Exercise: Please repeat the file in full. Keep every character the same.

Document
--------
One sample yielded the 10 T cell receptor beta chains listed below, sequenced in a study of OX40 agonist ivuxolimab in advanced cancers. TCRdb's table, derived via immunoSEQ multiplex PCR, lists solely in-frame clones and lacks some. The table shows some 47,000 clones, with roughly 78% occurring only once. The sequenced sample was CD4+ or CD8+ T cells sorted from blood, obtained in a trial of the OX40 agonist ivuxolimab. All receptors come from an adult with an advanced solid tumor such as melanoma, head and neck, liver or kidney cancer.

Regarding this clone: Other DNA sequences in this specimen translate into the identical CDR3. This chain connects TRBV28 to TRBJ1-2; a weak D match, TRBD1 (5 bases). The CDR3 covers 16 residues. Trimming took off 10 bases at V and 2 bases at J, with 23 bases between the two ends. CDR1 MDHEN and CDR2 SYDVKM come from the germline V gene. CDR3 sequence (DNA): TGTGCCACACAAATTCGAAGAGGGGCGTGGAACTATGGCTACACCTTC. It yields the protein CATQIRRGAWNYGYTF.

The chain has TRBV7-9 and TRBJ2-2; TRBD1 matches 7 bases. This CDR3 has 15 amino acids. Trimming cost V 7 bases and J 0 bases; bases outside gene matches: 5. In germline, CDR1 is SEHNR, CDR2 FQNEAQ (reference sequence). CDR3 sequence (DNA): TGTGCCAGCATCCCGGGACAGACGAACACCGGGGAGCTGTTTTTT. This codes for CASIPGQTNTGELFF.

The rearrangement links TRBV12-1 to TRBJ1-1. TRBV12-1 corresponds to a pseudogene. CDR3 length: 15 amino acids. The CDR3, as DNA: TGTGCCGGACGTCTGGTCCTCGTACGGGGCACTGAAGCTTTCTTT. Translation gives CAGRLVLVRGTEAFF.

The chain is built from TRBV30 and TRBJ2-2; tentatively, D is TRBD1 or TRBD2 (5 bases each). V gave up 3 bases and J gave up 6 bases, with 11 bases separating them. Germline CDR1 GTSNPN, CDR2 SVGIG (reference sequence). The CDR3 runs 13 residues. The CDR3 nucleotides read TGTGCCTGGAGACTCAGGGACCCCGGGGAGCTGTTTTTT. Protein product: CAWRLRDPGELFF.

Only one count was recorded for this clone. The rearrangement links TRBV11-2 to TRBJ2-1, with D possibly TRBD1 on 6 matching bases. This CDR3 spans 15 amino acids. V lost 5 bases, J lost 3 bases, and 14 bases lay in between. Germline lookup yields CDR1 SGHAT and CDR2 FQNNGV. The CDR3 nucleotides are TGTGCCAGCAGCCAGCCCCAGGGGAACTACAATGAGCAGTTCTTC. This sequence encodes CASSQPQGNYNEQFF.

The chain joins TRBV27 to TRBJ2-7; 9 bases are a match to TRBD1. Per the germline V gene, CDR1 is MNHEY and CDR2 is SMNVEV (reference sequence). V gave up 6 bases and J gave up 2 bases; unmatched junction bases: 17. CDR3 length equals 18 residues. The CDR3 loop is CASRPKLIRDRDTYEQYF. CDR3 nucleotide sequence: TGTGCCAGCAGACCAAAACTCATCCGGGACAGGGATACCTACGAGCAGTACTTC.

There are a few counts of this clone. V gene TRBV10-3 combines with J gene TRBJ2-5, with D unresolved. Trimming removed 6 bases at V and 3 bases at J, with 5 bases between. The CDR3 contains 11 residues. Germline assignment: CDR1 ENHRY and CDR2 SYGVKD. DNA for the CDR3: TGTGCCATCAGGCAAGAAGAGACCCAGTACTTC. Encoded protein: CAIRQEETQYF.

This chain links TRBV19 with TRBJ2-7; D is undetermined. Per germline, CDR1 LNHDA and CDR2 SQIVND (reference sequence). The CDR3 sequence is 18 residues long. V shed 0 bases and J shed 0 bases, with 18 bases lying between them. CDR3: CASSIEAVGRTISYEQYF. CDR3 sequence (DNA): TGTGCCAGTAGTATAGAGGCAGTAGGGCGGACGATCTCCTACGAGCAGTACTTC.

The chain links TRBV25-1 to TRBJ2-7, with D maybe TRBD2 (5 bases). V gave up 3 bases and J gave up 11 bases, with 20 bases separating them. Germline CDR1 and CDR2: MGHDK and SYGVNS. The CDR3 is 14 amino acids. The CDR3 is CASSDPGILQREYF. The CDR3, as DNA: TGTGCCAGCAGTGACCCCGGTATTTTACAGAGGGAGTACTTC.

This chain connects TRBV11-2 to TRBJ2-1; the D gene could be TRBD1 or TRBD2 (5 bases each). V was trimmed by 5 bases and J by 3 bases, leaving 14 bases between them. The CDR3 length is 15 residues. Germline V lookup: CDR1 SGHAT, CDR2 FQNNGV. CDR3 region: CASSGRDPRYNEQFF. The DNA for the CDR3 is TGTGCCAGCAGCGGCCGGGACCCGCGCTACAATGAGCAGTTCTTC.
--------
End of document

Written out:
One sample yielded the 10 T cell receptor beta chains listed below, sequenced in a study of OX40 agonist ivuxolimab in advanced cancers. TCRdb's table, derived via immunoSEQ multiplex PCR, lists solely in-frame clones and lacks some. The table shows some 47,000 clones, with roughly 78% occurring only once. The sequenced sample was CD4+ or CD8+ T cells sorted from blood, obtained in a trial of the OX40 agonist ivuxolimab. All receptors come from an adult with an advanced solid tumor such as melanoma, head and neck, liver or kidney cancer.

Regarding this clone: Other DNA sequences in this specimen translate into the identical CDR3. This chain connects TRBV28 to TRBJ1-2; a weak D match, TRBD1 (5 bases). The CDR3 covers 16 residues. Trimming took off 10 bases at V and 2 bases at J, with 23 bases between the two ends. CDR1 MDHEN and CDR2 SYDVKM come from the germline V gene. CDR3 sequence (DNA): TGTGCCACACAAATTCGAAGAGGGGCGTGGAACTATGGCTACACCTTC. It yields the protein CATQIRRGAWNYGYTF.

The chain has TRBV7-9 and TRBJ2-2; TRBD1 matches 7 bases. This CDR3 has 15 amino acids. Trimming cost V 7 bases and J 0 bases; bases outside gene matches: 5. In germline, CDR1 is SEHNR, CDR2 FQNEAQ (reference sequence). CDR3 sequence (DNA): TGTGCCAGCATCCCGGGACAGACGAACACCGGGGAGCTGTTTTTT. This codes for CASIPGQTNTGELFF.

The rearrangement links TRBV12-1 to TRBJ1-1. TRBV12-1 corresponds to a pseudogene. CDR3 length: 15 amino acids. The CDR3, as DNA: TGTGCCGGACGTCTGGTCCTCGTACGGGGCACTGAAGCTTTCTTT. Translation gives CAGRLVLVRGTEAFF.

The chain is built from TRBV30 and TRBJ2-2; tentatively, D is TRBD1 or TRBD2 (5 bases each). V gave up 3 bases and J gave up 6 bases, with 11 bases separating them. Germline CDR1 GTSNPN, CDR2 SVGIG (reference sequence). The CDR3 runs 13 residues. The CDR3 nucleotides read TGTGCCTGGAGACTCAGGGACCCCGGGGAGCTGTTTTTT. Protein product: CAWRLRDPGELFF.

Only one count was recorded for this clone. The rearrangement links TRBV11-2 to TRBJ2-1, with D possibly TRBD1 on 6 matching bases. This CDR3 spans 15 amino acids. V lost 5 bases, J lost 3 bases, and 14 bases lay in between. Germline lookup yields CDR1 SGHAT and CDR2 FQNNGV. The CDR3 nucleotides are TGTGCCAGCAGCCAGCCCCAGGGGAACTACAATGAGCAGTTCTTC. This sequence encodes CASSQPQGNYNEQFF.

The chain joins TRBV27 to TRBJ2-7; 9 bases are a match to TRBD1. Per the germline V gene, CDR1 is MNHEY and CDR2 is SMNVEV (reference sequence). V gave up 6 bases and J gave up 2 bases; unmatched junction bases: 17. CDR3 length equals 18 residues. The CDR3 loop is CASRPKLIRDRDTYEQYF. CDR3 nucleotide sequence: TGTGCCAGCAGACCAAAACTCATCCGGGACAGGGATACCTACGAGCAGTACTTC.

There are a few counts of this clone. V gene TRBV10-3 combines with J gene TRBJ2-5, with D unresolved. Trimming removed 6 bases at V and 3 bases at J, with 5 bases between. The CDR3 contains 11 residues. Germline assignment: CDR1 ENHRY and CDR2 SYGVKD. DNA for the CDR3: TGTGCCATCAGGCAAGAAGAGACCCAGTACTTC. Encoded protein: CAIRQEETQYF.

This chain links TRBV19 with TRBJ2-7; D is undetermined. Per germline, CDR1 LNHDA and CDR2 SQIVND (reference sequence). The CDR3 sequence is 18 residues long. V shed 0 bases and J shed 0 bases, with 18 bases lying between them. CDR3: CASSIEAVGRTISYEQYF. CDR3 sequence (DNA): TGTGCCAGTAGTATAGAGGCAGTAGGGCGGACGATCTCCTACGAGCAGTACTTC.

The chain links TRBV25-1 to TRBJ2-7, with D maybe TRBD2 (5 bases). V gave up 3 bases and J gave up 11 bases, with 20 bases separating them. Germline CDR1 and CDR2: MGHDK and SYGVNS. The CDR3 is 14 amino acids. The CDR3 is CASSDPGILQREYF. The CDR3, as DNA: TGTGCCAGCAGTGACCCCGGTATTTTACAGAGGGAGTACTTC.

This chain connects TRBV11-2 to TRBJ2-1; the D gene could be TRBD1 or TRBD2 (5 bases each). V was trimmed by 5 bases and J by 3 bases, leaving 14 bases between them. The CDR3 length is 15 residues. Germline V lookup: CDR1 SGHAT, CDR2 FQNNGV. CDR3 region: CASSGRDPRYNEQFF. The DNA for the CDR3 is TGTGCCAGCAGCGGCCGGGACCCGCGCTACAATGAGCAGTTCTTC.